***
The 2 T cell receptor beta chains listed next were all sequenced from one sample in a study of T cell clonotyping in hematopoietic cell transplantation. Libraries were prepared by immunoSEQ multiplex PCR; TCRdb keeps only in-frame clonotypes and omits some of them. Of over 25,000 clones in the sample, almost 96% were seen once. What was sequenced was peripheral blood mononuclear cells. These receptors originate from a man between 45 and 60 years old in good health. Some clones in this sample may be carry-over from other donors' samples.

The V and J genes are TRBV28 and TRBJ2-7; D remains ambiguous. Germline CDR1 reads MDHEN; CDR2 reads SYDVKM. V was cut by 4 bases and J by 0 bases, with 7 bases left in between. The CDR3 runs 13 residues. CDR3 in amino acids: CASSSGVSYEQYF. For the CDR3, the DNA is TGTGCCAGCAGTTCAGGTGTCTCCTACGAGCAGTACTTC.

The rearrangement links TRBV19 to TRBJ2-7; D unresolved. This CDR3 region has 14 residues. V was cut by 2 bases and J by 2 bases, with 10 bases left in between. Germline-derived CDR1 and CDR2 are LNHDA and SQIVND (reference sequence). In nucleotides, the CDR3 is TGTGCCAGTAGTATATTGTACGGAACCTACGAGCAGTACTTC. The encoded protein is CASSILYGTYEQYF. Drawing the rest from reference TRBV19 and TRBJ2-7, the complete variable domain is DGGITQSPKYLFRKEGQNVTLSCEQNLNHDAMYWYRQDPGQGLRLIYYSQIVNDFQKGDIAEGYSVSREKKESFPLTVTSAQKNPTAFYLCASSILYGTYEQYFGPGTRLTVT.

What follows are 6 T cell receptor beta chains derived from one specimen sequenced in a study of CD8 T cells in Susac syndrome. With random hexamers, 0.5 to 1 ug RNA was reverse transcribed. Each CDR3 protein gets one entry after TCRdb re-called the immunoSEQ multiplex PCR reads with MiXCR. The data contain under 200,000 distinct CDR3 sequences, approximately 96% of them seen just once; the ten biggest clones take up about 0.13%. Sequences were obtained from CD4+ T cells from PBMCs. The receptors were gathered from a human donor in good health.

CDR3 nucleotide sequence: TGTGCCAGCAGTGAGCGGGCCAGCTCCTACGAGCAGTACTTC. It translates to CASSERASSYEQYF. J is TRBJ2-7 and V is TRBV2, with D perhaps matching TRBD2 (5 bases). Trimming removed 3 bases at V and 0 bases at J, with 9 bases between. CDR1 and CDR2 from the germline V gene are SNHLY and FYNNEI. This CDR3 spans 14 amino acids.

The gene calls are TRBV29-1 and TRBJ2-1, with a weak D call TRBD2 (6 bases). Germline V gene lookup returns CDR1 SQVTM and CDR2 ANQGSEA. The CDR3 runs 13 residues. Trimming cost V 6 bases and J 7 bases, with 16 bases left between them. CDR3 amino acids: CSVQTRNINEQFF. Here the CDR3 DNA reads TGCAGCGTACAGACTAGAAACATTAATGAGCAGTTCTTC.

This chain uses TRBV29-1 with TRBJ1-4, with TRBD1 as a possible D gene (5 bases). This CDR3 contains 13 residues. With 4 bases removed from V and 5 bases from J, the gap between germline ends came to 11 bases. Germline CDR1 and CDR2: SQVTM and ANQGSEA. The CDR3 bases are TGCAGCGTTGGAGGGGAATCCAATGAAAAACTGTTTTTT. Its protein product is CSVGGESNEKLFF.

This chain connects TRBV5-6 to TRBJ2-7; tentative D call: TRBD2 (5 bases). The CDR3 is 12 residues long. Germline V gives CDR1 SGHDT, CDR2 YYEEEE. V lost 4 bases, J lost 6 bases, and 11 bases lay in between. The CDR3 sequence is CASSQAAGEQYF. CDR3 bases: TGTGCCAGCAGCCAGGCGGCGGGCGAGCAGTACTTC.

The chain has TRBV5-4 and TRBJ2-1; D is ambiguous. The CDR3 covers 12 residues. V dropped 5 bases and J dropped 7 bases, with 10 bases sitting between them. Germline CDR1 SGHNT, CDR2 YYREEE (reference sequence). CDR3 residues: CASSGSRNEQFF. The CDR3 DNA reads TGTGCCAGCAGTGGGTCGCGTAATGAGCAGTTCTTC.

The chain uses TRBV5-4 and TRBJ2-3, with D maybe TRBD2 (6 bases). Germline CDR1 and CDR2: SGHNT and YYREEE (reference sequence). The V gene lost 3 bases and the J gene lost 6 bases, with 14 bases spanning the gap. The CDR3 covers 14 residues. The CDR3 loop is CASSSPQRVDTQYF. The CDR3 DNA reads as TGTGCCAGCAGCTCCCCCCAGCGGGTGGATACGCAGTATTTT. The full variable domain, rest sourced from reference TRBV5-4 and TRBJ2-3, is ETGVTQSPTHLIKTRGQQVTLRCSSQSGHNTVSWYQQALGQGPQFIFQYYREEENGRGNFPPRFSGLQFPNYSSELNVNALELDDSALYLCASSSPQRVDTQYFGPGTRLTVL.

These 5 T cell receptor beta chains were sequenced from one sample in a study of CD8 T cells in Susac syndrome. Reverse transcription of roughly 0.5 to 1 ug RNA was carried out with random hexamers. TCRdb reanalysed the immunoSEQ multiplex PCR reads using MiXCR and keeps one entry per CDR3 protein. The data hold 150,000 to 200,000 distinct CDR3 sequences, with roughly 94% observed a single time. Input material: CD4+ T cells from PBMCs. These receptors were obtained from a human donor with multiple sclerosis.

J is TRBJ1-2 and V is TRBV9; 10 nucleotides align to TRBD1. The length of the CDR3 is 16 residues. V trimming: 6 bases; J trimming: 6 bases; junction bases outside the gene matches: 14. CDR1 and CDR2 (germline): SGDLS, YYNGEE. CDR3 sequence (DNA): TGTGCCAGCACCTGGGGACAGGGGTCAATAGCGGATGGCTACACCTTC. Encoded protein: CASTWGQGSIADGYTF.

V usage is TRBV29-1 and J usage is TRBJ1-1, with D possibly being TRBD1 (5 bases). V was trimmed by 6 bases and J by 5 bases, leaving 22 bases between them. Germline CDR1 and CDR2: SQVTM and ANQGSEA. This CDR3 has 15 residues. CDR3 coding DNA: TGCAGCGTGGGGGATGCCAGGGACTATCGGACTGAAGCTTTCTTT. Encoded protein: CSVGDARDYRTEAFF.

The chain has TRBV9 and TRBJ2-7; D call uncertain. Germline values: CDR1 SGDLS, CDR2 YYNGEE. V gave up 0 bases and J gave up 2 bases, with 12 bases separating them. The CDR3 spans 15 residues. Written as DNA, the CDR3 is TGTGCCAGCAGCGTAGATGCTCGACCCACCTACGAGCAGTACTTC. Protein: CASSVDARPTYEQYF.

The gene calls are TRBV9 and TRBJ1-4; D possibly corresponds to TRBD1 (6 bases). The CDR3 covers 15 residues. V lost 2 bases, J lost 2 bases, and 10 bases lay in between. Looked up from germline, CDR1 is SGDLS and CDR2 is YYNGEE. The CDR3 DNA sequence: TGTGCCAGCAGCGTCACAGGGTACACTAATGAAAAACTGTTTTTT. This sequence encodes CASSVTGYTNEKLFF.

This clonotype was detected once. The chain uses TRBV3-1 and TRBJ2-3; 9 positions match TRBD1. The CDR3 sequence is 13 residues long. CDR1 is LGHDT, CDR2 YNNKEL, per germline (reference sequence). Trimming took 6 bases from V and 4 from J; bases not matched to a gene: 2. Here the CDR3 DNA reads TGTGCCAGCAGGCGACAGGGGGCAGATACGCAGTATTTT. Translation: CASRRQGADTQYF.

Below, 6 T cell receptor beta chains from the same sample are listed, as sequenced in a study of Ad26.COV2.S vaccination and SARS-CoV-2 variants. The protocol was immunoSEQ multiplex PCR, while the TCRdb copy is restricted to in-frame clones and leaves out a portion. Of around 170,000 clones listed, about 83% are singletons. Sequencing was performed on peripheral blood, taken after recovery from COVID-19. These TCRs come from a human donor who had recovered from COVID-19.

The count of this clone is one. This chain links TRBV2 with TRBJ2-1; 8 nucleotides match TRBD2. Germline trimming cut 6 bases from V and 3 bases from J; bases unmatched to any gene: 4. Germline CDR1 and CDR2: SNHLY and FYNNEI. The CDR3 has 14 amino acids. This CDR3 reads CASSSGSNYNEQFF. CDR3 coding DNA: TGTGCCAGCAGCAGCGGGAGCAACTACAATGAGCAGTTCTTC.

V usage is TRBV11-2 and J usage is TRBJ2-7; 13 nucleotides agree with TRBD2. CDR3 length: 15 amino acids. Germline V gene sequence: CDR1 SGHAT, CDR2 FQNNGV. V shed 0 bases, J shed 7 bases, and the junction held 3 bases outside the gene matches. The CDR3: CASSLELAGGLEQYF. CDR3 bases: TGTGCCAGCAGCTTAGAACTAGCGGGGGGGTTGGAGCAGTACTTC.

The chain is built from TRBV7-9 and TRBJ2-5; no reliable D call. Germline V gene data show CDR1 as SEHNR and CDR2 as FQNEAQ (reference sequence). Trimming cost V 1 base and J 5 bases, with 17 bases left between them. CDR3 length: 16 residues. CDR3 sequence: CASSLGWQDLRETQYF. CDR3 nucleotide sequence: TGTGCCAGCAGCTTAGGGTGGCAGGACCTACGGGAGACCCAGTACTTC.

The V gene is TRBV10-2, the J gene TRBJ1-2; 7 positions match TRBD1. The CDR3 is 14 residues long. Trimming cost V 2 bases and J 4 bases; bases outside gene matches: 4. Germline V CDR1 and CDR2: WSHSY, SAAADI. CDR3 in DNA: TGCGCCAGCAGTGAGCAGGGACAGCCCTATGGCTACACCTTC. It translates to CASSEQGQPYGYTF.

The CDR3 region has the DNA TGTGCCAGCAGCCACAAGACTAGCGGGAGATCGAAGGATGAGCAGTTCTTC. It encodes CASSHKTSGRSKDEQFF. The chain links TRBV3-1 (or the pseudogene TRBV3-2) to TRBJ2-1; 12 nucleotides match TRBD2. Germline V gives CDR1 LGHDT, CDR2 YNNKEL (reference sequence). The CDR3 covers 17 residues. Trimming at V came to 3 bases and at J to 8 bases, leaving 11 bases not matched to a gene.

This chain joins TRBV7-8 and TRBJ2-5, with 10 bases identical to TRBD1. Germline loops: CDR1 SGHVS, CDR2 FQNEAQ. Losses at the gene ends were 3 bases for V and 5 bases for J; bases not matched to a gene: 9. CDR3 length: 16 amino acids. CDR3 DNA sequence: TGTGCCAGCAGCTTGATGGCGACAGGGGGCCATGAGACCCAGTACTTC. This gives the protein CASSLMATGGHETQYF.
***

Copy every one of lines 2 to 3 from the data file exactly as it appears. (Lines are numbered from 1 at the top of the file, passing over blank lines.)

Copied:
The V and J genes are TRBV28 and TRBJ2-7; D remains ambiguous. Germline CDR1 reads MDHEN; CDR2 reads SYDVKM. V was cut by 4 bases and J by 0 bases, with 7 bases left in between. The CDR3 runs 13 residues. CDR3 in amino acids: CASSSGVSYEQYF. For the CDR3, the DNA is TGTGCCAGCAGTTCAGGTGTCTCCTACGAGCAGTACTTC.

The rearrangement links TRBV19 to TRBJ2-7; D unresolved. This CDR3 region has 14 residues. V was cut by 2 bases and J by 2 bases, with 10 bases left in between. Germline-derived CDR1 and CDR2 are LNHDA and SQIVND (reference sequence). In nucleotides, the CDR3 is TGTGCCAGTAGTATATTGTACGGAACCTACGAGCAGTACTTC. The encoded protein is CASSILYGTYEQYF. Drawing the rest from reference TRBV19 and TRBJ2-7, the complete variable domain is DGGITQSPKYLFRKEGQNVTLSCEQNLNHDAMYWYRQDPGQGLRLIYYSQIVNDFQKGDIAEGYSVSREKKESFPLTVTSAQKNPTAFYLCASSILYGTYEQYFGPGTRLTVT.